A student of language and writing, I ask myself: how could a man who in cold blood killed his co-workers at close range, how could this man have beautiful handwriting, and use language eloquently? I continue to regularly hand write letters to my friends and family – perhaps this is why the shooter’s letters were especially intriguing to me and made me wonder about his person. This is not to defend him. I believe there have been some studies of serial murderers’ handwriting, and the fact is that people who have been known to kill sometimes also proved very gifted and intelligent.
Still, I wonder: what traces can you glimpse through a person’s handwriting, that disappearing art? A sensibility? Vulnerability? Hope? And this brings me back to ask: who was Jones and what made him snap?
This week, I shot photos for an AP story about food label certification. I visited a beef operation run by the Sierra Foothill Conservancy, a non-profit in the Fresno area. Billy Freeman, the group’s herdsman, drove me in his truck up a long, unpaved, extremely bumpy road to the table-top mountain that’s home to a few dozen cows. It is completely flat up there, with vegetation wild and lush, bathed in afternoon sunlight. In a huge open space, the cows wander freely, as if they were wild. It’s calving time in the foothills, so a few calves ambled in the tall grass. The cows are actually there for a reason: were it not for their grazing abilities, a lot of the vegetation and organisms native to California would die out, swallowed by the non-native grass. I want to write an article about that!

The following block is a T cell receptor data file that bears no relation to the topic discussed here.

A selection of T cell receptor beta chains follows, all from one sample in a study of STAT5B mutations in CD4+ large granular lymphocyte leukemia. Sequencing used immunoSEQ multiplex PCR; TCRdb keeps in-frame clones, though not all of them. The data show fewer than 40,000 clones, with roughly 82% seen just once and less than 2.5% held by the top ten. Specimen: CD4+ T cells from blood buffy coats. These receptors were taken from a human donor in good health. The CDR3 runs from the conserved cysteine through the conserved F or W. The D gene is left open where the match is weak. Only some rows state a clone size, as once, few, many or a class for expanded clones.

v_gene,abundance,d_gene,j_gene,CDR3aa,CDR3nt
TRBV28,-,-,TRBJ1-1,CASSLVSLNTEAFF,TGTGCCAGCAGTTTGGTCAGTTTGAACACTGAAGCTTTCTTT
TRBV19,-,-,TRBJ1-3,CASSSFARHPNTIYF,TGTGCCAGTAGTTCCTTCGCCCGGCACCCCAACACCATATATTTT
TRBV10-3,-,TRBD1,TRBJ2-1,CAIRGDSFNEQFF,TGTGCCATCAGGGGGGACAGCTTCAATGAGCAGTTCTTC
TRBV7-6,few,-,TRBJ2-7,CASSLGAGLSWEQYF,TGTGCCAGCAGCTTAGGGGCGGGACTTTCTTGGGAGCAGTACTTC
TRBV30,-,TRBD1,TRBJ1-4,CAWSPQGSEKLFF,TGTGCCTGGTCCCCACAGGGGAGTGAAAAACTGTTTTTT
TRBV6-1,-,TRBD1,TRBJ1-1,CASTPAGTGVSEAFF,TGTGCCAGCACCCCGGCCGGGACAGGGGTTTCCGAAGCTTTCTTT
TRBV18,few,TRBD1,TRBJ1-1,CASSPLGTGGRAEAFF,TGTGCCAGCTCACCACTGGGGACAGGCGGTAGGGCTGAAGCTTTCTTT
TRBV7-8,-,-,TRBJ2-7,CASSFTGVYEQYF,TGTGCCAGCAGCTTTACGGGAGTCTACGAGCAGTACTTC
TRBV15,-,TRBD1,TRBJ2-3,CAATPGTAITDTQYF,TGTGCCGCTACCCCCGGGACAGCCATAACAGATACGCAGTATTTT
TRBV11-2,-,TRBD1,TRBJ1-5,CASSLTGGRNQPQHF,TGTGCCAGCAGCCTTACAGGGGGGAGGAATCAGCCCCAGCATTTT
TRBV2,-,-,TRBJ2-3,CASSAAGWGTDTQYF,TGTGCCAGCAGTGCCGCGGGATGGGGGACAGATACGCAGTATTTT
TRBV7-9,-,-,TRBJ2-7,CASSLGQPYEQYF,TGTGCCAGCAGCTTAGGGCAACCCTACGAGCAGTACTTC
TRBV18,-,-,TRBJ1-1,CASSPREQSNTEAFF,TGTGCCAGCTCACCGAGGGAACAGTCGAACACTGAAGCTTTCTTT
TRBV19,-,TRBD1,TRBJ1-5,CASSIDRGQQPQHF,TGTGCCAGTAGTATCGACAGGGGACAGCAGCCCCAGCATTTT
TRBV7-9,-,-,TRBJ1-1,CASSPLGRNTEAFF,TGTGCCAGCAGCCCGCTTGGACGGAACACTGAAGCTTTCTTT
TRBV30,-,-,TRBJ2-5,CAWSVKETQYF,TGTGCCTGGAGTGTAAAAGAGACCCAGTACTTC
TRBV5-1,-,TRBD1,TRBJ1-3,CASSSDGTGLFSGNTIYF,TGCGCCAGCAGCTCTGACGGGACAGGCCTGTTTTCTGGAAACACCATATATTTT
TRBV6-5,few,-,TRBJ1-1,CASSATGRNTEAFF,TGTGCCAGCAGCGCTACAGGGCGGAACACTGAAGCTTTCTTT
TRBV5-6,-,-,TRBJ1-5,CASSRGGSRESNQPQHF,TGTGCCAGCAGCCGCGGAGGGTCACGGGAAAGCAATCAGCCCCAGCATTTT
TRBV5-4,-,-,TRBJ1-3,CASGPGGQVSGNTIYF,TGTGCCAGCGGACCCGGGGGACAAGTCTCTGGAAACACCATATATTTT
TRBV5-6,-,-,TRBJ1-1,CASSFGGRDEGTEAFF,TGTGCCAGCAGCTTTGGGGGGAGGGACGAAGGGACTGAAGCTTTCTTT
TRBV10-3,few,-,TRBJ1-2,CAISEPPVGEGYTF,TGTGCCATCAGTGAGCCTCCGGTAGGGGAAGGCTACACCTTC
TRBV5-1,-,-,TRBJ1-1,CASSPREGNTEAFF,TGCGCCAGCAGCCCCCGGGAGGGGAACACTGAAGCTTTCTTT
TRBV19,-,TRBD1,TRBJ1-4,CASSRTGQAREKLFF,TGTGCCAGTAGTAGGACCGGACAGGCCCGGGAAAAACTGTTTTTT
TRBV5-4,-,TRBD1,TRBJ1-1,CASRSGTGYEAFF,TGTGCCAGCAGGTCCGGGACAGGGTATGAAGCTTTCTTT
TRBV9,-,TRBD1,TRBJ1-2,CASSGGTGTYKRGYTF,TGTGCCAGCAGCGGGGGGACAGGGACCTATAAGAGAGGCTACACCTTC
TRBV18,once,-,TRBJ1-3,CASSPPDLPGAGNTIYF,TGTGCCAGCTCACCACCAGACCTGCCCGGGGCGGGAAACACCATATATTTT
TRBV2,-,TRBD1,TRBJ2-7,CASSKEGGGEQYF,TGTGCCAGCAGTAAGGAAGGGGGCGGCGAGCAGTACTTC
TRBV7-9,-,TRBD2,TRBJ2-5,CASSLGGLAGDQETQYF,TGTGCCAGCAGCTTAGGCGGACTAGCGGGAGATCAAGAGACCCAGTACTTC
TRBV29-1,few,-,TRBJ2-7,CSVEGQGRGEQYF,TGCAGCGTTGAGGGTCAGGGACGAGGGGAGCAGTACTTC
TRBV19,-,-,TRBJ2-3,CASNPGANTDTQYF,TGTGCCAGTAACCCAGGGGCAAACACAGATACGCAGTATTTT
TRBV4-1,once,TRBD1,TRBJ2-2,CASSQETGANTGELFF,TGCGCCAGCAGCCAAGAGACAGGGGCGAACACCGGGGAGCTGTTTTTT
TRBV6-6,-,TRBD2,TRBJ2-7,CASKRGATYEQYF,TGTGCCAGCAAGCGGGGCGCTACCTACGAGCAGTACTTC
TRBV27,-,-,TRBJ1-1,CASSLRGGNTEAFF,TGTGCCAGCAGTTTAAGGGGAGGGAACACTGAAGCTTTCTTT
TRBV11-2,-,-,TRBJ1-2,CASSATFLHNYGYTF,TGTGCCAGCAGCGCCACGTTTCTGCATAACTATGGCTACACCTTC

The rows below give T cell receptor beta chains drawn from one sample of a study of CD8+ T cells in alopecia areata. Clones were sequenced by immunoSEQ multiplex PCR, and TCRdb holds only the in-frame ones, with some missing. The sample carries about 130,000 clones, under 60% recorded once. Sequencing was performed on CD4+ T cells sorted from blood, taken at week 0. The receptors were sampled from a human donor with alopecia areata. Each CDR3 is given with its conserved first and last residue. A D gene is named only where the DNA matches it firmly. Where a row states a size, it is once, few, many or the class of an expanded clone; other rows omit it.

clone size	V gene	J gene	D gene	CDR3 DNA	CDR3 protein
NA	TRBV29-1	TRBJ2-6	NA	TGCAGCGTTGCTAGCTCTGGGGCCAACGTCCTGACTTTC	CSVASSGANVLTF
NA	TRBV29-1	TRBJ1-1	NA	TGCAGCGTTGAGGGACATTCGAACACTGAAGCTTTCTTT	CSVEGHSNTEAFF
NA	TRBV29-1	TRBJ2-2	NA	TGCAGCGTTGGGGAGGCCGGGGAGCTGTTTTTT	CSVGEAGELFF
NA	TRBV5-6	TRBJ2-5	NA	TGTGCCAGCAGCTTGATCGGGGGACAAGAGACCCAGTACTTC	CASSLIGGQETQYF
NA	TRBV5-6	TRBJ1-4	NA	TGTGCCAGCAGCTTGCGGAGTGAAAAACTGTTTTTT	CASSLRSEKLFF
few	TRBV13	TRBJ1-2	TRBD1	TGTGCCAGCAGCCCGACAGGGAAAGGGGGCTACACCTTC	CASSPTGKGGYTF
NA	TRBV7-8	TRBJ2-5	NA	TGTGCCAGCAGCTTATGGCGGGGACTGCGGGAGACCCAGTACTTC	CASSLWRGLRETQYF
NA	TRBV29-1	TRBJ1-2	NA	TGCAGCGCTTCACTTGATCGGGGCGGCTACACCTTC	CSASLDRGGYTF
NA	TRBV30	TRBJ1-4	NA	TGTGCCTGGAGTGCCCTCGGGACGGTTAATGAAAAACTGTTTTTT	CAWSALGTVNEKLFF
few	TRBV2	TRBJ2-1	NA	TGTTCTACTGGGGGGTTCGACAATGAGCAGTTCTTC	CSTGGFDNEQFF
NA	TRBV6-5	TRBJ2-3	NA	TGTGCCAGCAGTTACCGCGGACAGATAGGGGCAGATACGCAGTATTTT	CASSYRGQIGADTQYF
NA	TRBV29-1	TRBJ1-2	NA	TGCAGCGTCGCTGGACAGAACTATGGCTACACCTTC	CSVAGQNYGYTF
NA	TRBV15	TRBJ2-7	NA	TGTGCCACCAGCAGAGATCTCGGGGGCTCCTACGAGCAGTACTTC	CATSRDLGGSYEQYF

I’ve been working on a series of stories about the young immigrants who are eligible for the new federal program – called Deferred Action – that offers work permits and reprieves from deportation for those brought here illegally as children. Mostly recently, I wrote a story about how the program can benefit thousands of young workers, not just college or high school students. This week, I focus on how those who are approved for Deferred Action could soon be granted driving privileges _ depending on the state of their residence. Most states currently deny licenses to those lacking legal immigration status. And with Deferred Action, some state officials have vowed to continue that practice, while others have said they will give licenses to young people who qualify for the new federal program. In short, this got me thinking: what does driving really mean to a young person in California, a state famous for its car culture? And what about someone who can’t get a license, what is that like? This story explores some of those questions. Read it here
Republican vice presidential nominee Paul Ryan came to Fresno this weekend, as part of his West coast fundraising tour. The Wisconsin congressman briefly spoke at a fundraising dinner (tickets: $1,000 to $25,000) and didn’t say much that was newsworthy. Probably the most interesting part of the event was the protest rally organized by a dozen central California organizations and the counter protest rally, organized by the Fresno State College Republicans. Here are some of the photos I filed: